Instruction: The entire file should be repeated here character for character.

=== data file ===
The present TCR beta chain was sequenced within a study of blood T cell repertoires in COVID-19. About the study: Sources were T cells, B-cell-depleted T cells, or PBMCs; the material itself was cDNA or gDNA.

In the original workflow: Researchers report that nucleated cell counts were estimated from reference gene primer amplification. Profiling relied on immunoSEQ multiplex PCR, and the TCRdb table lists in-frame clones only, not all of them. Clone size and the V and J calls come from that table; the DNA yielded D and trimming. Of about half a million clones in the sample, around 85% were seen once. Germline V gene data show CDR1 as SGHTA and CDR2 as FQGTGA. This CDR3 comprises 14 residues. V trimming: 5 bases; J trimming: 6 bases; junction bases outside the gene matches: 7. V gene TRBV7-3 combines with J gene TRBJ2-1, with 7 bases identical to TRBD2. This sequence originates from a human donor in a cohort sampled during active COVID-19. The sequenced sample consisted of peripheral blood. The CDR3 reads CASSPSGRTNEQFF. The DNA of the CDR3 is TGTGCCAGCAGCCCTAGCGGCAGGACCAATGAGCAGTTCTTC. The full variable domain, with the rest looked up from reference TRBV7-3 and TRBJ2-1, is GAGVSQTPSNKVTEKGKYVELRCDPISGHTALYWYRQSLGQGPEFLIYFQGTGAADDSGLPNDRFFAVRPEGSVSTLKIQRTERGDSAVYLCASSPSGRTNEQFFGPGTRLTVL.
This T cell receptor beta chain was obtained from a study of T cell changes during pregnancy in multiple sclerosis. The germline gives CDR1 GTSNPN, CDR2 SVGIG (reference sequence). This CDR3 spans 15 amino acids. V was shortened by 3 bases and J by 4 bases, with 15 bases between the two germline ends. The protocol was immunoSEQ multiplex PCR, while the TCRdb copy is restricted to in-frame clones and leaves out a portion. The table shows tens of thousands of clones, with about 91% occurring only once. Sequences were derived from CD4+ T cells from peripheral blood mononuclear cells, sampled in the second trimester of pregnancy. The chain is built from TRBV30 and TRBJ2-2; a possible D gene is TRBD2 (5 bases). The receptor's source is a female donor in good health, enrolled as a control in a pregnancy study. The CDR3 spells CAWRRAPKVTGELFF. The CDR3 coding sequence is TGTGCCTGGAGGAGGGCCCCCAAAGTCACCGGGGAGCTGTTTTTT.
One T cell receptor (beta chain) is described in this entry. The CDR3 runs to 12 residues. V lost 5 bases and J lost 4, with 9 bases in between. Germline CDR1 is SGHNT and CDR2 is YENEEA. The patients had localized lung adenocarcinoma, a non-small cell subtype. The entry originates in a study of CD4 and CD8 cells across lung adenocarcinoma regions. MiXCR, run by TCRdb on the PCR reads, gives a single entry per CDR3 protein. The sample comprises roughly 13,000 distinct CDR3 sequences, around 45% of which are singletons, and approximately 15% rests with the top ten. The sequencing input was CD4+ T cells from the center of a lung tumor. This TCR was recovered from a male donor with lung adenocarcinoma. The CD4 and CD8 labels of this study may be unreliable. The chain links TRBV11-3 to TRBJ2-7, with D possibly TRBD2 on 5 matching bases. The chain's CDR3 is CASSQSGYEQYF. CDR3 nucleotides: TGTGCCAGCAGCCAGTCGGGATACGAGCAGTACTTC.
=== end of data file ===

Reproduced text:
The present TCR beta chain was sequenced within a study of blood T cell repertoires in COVID-19. About the study: Sources were T cells, B-cell-depleted T cells, or PBMCs; the material itself was cDNA or gDNA.

In the original workflow: Researchers report that nucleated cell counts were estimated from reference gene primer amplification. Profiling relied on immunoSEQ multiplex PCR, and the TCRdb table lists in-frame clones only, not all of them. Clone size and the V and J calls come from that table; the DNA yielded D and trimming. Of about half a million clones in the sample, around 85% were seen once. Germline V gene data show CDR1 as SGHTA and CDR2 as FQGTGA. This CDR3 comprises 14 residues. V trimming: 5 bases; J trimming: 6 bases; junction bases outside the gene matches: 7. V gene TRBV7-3 combines with J gene TRBJ2-1, with 7 bases identical to TRBD2. This sequence originates from a human donor in a cohort sampled during active COVID-19. The sequenced sample consisted of peripheral blood. The CDR3 reads CASSPSGRTNEQFF. The DNA of the CDR3 is TGTGCCAGCAGCCCTAGCGGCAGGACCAATGAGCAGTTCTTC. The full variable domain, with the rest looked up from reference TRBV7-3 and TRBJ2-1, is GAGVSQTPSNKVTEKGKYVELRCDPISGHTALYWYRQSLGQGPEFLIYFQGTGAADDSGLPNDRFFAVRPEGSVSTLKIQRTERGDSAVYLCASSPSGRTNEQFFGPGTRLTVL.
This T cell receptor beta chain was obtained from a study of T cell changes during pregnancy in multiple sclerosis. The germline gives CDR1 GTSNPN, CDR2 SVGIG (reference sequence). This CDR3 spans 15 amino acids. V was shortened by 3 bases and J by 4 bases, with 15 bases between the two germline ends. The protocol was immunoSEQ multiplex PCR, while the TCRdb copy is restricted to in-frame clones and leaves out a portion. The table shows tens of thousands of clones, with about 91% occurring only once. Sequences were derived from CD4+ T cells from peripheral blood mononuclear cells, sampled in the second trimester of pregnancy. The chain is built from TRBV30 and TRBJ2-2; a possible D gene is TRBD2 (5 bases). The receptor's source is a female donor in good health, enrolled as a control in a pregnancy study. The CDR3 spells CAWRRAPKVTGELFF. The CDR3 coding sequence is TGTGCCTGGAGGAGGGCCCCCAAAGTCACCGGGGAGCTGTTTTTT.
One T cell receptor (beta chain) is described in this entry. The CDR3 runs to 12 residues. V lost 5 bases and J lost 4, with 9 bases in between. Germline CDR1 is SGHNT and CDR2 is YENEEA. The patients had localized lung adenocarcinoma, a non-small cell subtype. The entry originates in a study of CD4 and CD8 cells across lung adenocarcinoma regions. MiXCR, run by TCRdb on the PCR reads, gives a single entry per CDR3 protein. The sample comprises roughly 13,000 distinct CDR3 sequences, around 45% of which are singletons, and approximately 15% rests with the top ten. The sequencing input was CD4+ T cells from the center of a lung tumor. This TCR was recovered from a male donor with lung adenocarcinoma. The CD4 and CD8 labels of this study may be unreliable. The chain links TRBV11-3 to TRBJ2-7, with D possibly TRBD2 on 5 matching bases. The chain's CDR3 is CASSQSGYEQYF. CDR3 nucleotides: TGTGCCAGCAGCCAGTCGGGATACGAGCAGTACTTC.